Lake County Honors Telecommunicators for First Response

Lake County Commissioner Welton Cadwell, who also serves as the chairman of the Lake Emergency Medical Services Board of Directors, spoke highly of Lake County’s public safety telecommunicators at Board of County Commissioners meeting on April 8, 2014. As he presented a PROCLAMATION approved by the Board of County Commissioners recognizing April 13-19, 2014 as National Public Safety Telecommunications Week in Lake County,  Commissioner Cadwell emphasized, “We have great public servants in the Lake EMS and Sheriff’s Office Communications Centers who are the first responders to emergency and non-emergency callers. In Lake County we have a great partnership between these two government agencies who respond to citizens calls.”

Lake County Board of County Commissioners meeting - April 8, 2014

Lake County Board of County Commissioners meeting – April 8, 2014

The Lake EMS and Sheriff’s Office Communications Centers have been co-located since the opening of the Lake County Emergency Communications and Operations Center in Tavares in April 2012.  The new 9-1-1 call center operates 24 hours a day, 7 days a week.

Lake EMS staff on hand to accept the proclamation included: Gerald “Jerry” L. Smith II, Executive Director; Kimberly Stephens, Chief Communications Officer; and Margaret Clayton, Lead Dispatcher. Sheriff’s Office staff were also present to receive the acknowledgement and included: Sheriff Gary Borders; Maureen Hatcher, Director of Communications; and Shay Aldrich, Lead Dispatcher.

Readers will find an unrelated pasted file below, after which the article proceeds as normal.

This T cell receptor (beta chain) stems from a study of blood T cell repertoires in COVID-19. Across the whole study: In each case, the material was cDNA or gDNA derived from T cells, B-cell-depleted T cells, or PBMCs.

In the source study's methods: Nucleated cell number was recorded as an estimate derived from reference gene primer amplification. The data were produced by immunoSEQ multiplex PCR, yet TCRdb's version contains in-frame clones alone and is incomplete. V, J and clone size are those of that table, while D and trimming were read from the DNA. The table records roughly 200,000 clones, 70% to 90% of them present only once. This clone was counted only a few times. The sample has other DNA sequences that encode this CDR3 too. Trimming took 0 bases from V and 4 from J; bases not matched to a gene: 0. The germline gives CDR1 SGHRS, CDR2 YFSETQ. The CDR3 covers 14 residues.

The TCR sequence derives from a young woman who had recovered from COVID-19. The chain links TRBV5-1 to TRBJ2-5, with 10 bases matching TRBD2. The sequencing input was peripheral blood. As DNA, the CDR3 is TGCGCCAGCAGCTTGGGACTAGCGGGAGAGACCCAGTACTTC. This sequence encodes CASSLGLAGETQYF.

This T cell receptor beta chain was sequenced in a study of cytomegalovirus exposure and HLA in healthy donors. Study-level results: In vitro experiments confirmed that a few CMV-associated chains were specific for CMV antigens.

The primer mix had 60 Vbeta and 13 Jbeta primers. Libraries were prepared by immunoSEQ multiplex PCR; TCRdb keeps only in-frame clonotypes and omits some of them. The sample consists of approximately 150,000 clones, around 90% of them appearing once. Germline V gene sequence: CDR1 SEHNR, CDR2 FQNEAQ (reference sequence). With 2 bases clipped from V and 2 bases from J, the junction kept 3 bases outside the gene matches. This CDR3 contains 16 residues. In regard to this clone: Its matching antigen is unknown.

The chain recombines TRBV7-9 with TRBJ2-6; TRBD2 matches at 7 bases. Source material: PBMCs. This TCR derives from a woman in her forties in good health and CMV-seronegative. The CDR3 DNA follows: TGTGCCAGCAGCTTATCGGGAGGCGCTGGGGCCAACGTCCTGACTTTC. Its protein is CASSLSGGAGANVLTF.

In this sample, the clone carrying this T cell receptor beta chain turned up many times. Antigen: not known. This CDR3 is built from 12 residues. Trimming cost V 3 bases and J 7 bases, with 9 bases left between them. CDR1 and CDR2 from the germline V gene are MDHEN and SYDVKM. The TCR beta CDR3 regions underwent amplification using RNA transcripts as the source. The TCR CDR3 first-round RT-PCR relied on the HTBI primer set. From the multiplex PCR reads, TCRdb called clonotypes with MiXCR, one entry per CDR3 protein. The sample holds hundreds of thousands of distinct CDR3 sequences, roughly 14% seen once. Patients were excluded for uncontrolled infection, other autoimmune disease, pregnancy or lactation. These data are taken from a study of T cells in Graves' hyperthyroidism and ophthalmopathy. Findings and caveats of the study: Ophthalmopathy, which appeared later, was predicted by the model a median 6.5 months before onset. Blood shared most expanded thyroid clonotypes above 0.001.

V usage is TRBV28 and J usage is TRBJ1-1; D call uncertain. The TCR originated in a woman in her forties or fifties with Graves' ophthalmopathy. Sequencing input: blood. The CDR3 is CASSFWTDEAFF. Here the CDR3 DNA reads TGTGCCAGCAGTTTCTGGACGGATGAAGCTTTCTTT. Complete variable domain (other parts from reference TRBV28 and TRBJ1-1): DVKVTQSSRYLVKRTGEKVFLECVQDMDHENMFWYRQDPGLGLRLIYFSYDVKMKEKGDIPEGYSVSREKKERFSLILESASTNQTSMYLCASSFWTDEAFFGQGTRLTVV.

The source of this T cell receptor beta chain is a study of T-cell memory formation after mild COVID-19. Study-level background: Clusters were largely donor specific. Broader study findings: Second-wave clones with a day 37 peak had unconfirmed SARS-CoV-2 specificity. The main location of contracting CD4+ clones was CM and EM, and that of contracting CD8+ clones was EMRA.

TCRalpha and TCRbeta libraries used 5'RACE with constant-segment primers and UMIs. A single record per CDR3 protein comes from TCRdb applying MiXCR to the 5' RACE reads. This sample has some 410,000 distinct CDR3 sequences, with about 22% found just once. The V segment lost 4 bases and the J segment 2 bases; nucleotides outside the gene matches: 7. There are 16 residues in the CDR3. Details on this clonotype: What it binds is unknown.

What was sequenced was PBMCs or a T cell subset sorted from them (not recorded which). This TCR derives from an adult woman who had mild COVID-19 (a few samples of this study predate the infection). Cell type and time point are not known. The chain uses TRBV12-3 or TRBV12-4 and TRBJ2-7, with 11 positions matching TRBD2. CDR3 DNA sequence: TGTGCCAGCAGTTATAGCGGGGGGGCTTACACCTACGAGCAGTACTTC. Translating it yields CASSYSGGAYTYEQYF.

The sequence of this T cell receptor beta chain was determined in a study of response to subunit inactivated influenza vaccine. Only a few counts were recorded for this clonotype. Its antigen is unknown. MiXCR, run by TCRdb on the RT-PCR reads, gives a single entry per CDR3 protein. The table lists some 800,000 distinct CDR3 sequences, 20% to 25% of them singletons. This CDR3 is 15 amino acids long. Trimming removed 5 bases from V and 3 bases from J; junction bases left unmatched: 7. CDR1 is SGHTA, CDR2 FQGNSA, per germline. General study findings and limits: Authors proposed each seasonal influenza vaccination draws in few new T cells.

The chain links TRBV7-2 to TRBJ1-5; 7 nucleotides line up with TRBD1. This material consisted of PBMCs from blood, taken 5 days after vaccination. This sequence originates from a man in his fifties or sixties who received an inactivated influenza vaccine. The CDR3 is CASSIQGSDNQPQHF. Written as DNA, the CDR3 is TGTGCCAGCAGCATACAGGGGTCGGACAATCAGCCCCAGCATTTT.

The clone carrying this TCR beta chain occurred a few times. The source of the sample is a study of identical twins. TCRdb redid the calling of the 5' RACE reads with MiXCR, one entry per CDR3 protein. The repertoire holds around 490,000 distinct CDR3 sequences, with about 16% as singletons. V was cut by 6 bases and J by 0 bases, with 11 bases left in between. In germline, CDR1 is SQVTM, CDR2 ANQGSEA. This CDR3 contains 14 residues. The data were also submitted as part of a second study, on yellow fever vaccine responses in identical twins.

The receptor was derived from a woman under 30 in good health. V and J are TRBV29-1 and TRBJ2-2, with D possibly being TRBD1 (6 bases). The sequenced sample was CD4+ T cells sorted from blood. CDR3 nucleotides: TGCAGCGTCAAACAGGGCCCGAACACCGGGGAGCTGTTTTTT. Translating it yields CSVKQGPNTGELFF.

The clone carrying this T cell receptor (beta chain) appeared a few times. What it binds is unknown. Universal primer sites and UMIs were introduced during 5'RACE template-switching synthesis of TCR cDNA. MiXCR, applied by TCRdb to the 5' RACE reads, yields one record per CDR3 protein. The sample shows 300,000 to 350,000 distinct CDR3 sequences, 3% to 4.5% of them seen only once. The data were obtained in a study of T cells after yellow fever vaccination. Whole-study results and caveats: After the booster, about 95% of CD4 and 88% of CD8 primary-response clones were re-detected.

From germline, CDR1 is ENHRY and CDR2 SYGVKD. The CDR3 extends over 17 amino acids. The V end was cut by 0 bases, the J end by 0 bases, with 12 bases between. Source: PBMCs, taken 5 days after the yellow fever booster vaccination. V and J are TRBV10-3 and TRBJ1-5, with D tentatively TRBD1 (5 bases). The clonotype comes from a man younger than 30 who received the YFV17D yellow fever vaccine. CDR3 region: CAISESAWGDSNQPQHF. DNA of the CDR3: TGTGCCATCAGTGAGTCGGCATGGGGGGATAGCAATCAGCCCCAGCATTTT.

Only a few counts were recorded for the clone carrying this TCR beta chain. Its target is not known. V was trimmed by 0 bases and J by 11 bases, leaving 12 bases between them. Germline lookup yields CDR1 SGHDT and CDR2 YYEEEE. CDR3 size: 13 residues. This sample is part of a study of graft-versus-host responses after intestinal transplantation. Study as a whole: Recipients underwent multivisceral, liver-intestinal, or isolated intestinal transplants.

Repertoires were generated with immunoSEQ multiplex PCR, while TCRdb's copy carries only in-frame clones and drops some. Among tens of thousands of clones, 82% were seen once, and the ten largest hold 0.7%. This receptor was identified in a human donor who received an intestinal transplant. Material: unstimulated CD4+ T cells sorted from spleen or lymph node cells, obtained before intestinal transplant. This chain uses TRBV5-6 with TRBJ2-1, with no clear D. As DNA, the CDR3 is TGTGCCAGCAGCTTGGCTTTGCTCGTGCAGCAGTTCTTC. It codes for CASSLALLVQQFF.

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In the business of saving lives

EMT David Deland Jr., pulls the stretcher out of an ambulance during a call for cardiac problems in Leesburg, Fla. (Brett LeBlanc / Daily Commercial)

by Livi Stanford | Staff Writer for the Daily Commercial

Severely injured in a motorcycle accident, the young man became combative as he labored to breathe. His condition progressively got worse.

Ashley Lawrence, paramedic with Lake Emergency Medical Services, has keen memories of that patient she lost several years ago when she worked in Orange County. Sitting in the back of the ambulance, as the sirens wailed, she did everything she could to help him. But, she knew there was only so much she could do when she could no longer feel his pulse minutes before arriving at the hospital. “This was a young kid,” she said. “He had his whole life ahead of him. Death is hard, no matter what age.”

Paramedic Ashley Lawrence walks back to her ambulance after responding to a vehicle accident call in Lady Lake, Fla. (Brett LeBlanc / Daily Commercial)

There are days when Lawrence said she goes home and cries; and others when she can hold it together until something irrelevant is said, touching off a nerve. “You keep going over the call,” she said.”What could I have done better? Something will pop in my head. Maybe I could have done this.”

The fragility of life comes in full view on a regular basis for Lawrence and David Deland Jr., an Emergency Medical Technician with Lake EMS. Working 13- and 24-hour shifts is part of the norm for a paramedic and EMT. Sometimes, the Lake EMS crew can move from call to call but other times it is less chaotic.

EMS field workers said they have had to deal with unruly patients who throw up on them, and with physical attacks. They handle calls, from the most bizarre to the most traumatic. EMS field workers said they offer more than medical care at times, providing “psychological first aid” for those in need.

[Read the full article at Daily Commercial]